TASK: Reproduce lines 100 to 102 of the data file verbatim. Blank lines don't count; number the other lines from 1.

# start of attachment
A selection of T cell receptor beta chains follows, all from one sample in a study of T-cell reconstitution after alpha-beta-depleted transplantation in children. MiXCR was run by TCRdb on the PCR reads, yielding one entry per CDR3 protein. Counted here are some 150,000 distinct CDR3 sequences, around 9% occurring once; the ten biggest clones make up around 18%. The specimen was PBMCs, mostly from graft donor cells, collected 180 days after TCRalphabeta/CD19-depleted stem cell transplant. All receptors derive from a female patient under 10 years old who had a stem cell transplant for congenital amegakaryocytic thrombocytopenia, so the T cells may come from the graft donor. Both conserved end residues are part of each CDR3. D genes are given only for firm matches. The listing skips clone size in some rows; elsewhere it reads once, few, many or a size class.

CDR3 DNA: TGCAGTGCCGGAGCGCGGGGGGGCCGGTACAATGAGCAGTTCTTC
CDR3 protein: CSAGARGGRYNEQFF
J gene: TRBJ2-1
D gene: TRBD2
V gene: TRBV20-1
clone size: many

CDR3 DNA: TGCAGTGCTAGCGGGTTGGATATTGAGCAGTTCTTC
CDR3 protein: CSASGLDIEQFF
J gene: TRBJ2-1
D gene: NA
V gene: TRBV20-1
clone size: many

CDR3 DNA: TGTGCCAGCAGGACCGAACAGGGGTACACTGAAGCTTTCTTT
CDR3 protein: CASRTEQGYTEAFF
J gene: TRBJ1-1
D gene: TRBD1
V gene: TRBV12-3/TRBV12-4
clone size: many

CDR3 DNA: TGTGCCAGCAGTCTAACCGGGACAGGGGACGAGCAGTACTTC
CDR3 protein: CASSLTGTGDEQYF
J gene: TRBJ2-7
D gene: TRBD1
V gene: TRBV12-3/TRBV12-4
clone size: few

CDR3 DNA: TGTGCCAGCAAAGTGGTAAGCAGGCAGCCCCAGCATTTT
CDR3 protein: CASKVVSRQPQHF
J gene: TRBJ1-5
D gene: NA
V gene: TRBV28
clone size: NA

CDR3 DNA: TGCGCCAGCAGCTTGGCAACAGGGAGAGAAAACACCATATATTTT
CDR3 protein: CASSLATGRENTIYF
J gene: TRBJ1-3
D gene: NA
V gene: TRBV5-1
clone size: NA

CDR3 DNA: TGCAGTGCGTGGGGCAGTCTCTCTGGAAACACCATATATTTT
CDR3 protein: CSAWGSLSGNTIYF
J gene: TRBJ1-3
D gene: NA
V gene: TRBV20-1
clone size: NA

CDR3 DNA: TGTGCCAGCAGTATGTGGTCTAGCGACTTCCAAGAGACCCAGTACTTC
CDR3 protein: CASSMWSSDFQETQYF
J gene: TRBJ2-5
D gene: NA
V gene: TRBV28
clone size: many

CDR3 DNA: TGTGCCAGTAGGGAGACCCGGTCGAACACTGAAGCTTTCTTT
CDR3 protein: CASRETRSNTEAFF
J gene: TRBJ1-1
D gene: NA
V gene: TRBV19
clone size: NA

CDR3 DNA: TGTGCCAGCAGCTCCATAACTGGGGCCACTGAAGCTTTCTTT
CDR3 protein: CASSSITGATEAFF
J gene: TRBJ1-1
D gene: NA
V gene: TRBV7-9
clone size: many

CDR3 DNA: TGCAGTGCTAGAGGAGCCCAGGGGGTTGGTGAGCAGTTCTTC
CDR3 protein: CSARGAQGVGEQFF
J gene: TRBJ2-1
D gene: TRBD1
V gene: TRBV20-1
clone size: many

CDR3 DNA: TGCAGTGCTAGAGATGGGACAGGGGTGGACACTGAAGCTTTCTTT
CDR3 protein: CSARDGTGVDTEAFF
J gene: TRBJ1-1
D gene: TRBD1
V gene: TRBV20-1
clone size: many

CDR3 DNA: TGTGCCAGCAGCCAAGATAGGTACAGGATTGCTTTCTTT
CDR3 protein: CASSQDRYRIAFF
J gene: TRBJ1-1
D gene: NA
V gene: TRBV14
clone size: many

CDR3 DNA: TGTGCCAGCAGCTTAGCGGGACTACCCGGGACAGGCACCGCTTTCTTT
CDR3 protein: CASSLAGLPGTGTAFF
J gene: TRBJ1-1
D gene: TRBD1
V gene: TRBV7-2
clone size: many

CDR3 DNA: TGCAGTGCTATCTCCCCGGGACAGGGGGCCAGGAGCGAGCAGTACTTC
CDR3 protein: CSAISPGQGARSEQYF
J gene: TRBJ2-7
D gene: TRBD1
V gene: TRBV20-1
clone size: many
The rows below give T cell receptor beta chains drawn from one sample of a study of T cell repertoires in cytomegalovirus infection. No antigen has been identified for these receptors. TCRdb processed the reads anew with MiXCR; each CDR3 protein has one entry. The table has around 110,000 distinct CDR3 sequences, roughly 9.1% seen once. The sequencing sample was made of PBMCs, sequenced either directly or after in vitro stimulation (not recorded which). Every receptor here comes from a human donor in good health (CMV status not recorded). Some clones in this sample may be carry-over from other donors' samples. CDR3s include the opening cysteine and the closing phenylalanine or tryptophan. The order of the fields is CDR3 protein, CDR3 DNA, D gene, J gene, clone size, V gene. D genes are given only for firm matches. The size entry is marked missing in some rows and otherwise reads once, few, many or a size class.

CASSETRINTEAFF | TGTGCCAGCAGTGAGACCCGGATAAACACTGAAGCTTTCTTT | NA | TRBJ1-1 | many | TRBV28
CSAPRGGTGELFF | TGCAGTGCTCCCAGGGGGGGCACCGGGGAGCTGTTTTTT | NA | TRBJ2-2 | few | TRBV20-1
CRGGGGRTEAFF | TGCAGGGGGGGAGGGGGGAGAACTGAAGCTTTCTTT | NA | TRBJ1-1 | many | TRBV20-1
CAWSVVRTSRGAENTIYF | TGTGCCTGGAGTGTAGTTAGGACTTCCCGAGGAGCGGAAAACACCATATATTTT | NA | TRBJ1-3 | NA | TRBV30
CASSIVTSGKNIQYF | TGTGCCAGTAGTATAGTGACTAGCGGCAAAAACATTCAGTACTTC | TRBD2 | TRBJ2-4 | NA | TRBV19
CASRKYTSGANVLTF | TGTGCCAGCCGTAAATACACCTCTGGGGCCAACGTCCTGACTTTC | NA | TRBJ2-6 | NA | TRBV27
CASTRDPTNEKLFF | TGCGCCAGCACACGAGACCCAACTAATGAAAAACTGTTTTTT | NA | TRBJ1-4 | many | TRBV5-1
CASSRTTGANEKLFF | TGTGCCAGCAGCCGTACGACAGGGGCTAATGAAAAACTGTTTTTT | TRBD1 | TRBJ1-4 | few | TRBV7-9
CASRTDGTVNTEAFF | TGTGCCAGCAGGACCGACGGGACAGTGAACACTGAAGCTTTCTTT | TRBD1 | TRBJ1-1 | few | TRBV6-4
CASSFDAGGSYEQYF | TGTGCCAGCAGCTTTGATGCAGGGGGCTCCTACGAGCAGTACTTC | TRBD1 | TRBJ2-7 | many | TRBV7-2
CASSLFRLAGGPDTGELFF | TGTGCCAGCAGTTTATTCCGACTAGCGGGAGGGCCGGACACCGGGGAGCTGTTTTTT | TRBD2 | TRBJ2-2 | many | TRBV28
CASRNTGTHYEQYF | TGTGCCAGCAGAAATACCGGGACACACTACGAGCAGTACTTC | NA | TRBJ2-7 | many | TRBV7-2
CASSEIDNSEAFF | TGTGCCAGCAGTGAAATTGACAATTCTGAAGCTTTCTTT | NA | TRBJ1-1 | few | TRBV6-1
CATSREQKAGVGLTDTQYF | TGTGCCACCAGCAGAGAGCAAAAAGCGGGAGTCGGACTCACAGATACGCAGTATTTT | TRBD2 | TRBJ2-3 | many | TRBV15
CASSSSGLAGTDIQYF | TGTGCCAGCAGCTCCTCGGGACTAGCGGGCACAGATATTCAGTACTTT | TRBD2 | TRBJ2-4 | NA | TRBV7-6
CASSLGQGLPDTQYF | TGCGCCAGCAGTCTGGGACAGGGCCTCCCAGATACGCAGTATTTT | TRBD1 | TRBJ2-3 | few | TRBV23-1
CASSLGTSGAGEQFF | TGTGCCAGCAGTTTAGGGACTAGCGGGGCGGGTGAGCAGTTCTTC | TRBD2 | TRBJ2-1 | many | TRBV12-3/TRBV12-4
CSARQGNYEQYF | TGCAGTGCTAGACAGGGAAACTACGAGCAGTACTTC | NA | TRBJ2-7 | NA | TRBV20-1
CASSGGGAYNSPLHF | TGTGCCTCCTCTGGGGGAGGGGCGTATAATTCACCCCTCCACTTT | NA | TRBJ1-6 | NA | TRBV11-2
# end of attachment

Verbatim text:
CASSRTTGANEKLFF | TGTGCCAGCAGCCGTACGACAGGGGCTAATGAAAAACTGTTTTTT | TRBD1 | TRBJ1-4 | few | TRBV7-9
CASRTDGTVNTEAFF | TGTGCCAGCAGGACCGACGGGACAGTGAACACTGAAGCTTTCTTT | TRBD1 | TRBJ1-1 | few | TRBV6-4
CASSFDAGGSYEQYF | TGTGCCAGCAGCTTTGATGCAGGGGGCTCCTACGAGCAGTACTTC | TRBD1 | TRBJ2-7 | many | TRBV7-2